WASHINGTON -- The securities industry has mounted a counteroffensive to legal maneuvering by three bank holding companies seeking Federal Reserve Board approval to Broaden their securities activities.
Relying on a novel interpretation of the law, attorneys for the New York City holding companies -- Citicorp, Bankers Trust New York Corp., and J.P. Morgan & Co. -- are trying to convince the Fed that their proposed securities activities do not violate the Glass-Steagall Act. That Depression-era statute prohibited on the mixing of commercial and investment banking.
But in comments filed with the Fed this week, two leading securities groups raised questions about that legal interpretation. They also contended that the proper forum for deciding these issues is Congress, not the regulatory agencies.
In its application, Citicorp is asking the Fed to permit its subsidiary, Citicorp Securities Inc., to underwrite municipal revenue bonds, mortgage-backed securities, and securities backed by consumer receivables. J.P. Morgan and Bankers Trust both want to place commercial paper through subsidiaries.
The Fed is scheduled to rule on these applications within 60 days.
Before Congress, the issues raised by these three applications boil down to a debate over publicly policy. But the debate at the Fed turns on legal semantics.
Citicorp is gambling on a clause in Glass-Steagall prohibiting the affiliation of banks with companies "principally" engaged in underwriting securities.
To Citicorp's lawyers, that means banks can affiliate with securities firms as long as no more than half of their business is devoted to securities prohibited to banks. In its application, Citicorp agreed to limit the new securities activity to 10% of its subsidiary's total business. Citicorp Securities currently underwrites and deals in U.S. government securities, general obligation bonds, and money market instruments.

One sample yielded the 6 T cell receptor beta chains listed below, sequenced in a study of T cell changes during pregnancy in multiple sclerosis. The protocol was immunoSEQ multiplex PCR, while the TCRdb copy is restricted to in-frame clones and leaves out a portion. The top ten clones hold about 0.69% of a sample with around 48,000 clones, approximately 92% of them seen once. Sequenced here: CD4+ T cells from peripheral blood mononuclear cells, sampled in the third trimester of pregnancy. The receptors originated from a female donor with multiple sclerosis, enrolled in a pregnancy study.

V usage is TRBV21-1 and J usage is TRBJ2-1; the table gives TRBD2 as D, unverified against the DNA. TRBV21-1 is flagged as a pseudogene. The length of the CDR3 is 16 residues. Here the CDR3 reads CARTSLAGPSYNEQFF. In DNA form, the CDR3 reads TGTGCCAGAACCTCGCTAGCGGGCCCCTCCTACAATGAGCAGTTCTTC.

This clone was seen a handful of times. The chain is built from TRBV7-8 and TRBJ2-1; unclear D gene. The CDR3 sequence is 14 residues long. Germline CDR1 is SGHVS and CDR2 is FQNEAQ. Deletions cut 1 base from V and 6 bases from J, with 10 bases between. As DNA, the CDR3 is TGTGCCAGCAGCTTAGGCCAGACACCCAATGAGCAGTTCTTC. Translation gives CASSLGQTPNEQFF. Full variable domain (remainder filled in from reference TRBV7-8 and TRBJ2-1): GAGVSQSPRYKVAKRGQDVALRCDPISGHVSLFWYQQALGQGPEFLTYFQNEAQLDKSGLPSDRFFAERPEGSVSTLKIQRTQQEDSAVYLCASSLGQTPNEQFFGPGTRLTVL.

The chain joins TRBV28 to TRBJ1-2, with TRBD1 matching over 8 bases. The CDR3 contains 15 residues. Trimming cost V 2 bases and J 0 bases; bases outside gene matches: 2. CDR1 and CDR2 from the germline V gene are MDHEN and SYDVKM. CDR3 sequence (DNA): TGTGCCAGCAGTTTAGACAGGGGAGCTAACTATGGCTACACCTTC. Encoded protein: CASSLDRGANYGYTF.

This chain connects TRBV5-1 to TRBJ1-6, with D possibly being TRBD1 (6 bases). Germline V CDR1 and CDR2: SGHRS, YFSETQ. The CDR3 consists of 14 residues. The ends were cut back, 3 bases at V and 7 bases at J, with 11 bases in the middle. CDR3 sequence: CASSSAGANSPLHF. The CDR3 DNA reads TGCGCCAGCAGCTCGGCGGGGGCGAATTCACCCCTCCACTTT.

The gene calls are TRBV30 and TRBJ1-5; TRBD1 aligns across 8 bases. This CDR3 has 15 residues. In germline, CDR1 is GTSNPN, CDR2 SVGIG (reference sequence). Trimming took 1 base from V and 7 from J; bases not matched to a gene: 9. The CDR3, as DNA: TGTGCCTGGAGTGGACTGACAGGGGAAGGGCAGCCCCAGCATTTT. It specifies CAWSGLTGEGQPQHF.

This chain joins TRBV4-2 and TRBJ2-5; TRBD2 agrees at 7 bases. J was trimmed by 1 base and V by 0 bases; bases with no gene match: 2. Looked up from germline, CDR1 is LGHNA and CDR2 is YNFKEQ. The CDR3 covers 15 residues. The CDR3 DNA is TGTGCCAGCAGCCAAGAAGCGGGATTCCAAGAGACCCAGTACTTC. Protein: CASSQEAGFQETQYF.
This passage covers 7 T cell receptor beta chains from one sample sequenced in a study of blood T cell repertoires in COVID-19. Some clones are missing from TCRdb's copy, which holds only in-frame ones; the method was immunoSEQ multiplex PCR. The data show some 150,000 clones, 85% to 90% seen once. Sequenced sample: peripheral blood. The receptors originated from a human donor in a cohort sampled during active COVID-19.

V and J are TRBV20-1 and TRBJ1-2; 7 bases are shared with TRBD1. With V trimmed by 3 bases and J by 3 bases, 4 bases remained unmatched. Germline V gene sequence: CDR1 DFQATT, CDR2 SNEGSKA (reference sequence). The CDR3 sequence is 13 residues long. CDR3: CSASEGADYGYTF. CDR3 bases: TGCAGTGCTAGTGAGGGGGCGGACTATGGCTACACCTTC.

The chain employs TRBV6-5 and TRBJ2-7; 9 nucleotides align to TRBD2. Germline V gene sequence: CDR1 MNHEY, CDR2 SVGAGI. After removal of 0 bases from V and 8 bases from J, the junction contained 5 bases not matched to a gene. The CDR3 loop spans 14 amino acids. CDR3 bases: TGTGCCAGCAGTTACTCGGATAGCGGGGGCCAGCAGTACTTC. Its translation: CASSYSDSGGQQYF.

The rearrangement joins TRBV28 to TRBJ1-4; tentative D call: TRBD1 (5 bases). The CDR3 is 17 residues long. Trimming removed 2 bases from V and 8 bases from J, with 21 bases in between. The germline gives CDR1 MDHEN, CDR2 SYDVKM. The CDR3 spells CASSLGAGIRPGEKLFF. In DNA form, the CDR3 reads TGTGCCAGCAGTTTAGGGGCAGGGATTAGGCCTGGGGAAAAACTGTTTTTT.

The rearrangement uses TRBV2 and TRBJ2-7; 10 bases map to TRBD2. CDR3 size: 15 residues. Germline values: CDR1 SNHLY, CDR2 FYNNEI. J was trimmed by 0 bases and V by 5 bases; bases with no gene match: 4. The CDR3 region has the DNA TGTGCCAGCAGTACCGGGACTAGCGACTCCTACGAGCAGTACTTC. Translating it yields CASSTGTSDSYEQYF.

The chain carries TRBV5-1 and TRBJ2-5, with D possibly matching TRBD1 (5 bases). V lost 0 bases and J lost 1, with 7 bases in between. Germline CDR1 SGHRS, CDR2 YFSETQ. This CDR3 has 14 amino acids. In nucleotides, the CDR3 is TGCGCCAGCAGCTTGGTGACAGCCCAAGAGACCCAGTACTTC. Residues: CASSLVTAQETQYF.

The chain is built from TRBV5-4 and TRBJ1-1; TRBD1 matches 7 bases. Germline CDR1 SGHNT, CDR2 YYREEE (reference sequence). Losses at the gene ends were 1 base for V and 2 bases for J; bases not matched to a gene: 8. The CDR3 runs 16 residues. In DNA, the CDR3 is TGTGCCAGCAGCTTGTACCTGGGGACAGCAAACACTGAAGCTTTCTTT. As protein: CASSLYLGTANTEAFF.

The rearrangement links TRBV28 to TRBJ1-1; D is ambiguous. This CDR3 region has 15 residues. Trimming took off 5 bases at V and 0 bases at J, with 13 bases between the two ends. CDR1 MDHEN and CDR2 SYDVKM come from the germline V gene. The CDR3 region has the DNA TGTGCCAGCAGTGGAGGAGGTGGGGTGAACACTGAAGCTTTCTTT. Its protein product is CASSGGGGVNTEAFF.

Applause for Imagination
Banking attorneys roundly applauded argument as further evidence of the imagination of Citicorp attorneys. J.P. Morgan and Bankers Trust last spring agreed to similar limitations in an attempt to elicit Fed approval for their commercial paper operations.
But that theory won't wash with the securities industry. Representing the mutual funds industry, the Investment Company Institute argued in a letter to the Fed that these self-imposed limits would free bank holding companies to make substantial moves into the securities business as long as their securities operations were offset by higher levels of other activities in the subsidiary.
"If you accept their theory, then Citicorp could buy an investment bank and then just pack in everything else around it," said David M. Miles of Fried, Frank, Harris, Shriver & Jacobson, an attorney for Investment Company Institute.
Speaking for securities brokerage firms, the Securities Industry Association argued that Citicorp is "implicity recognizing the illegality of its prosposal" by the self-imposed restrictions the bank has set out in its application.
Beyond the narrow legal question of whether Citicorp's plans violate Glass-Steagall, the Fed will have to decide if underwriting these securities is "closely related to banking," a standard set out in the Bank Holding Company Act. The securities and banking industries are also at odds over this issue.
And the Fed must determine whether the public benefits of the activities outweigh any adverse effects. The Security Industry Association raised the specter of potential conflicts of interest, which were rejected by bankers who filed comments with the Fed.
Most banks filing comments with the Fed were supportive of the three applications. Donald L. Rogers, president of the Association of Bank Holding Companies, argued that Citicorp's proposed level of underwriting "falls …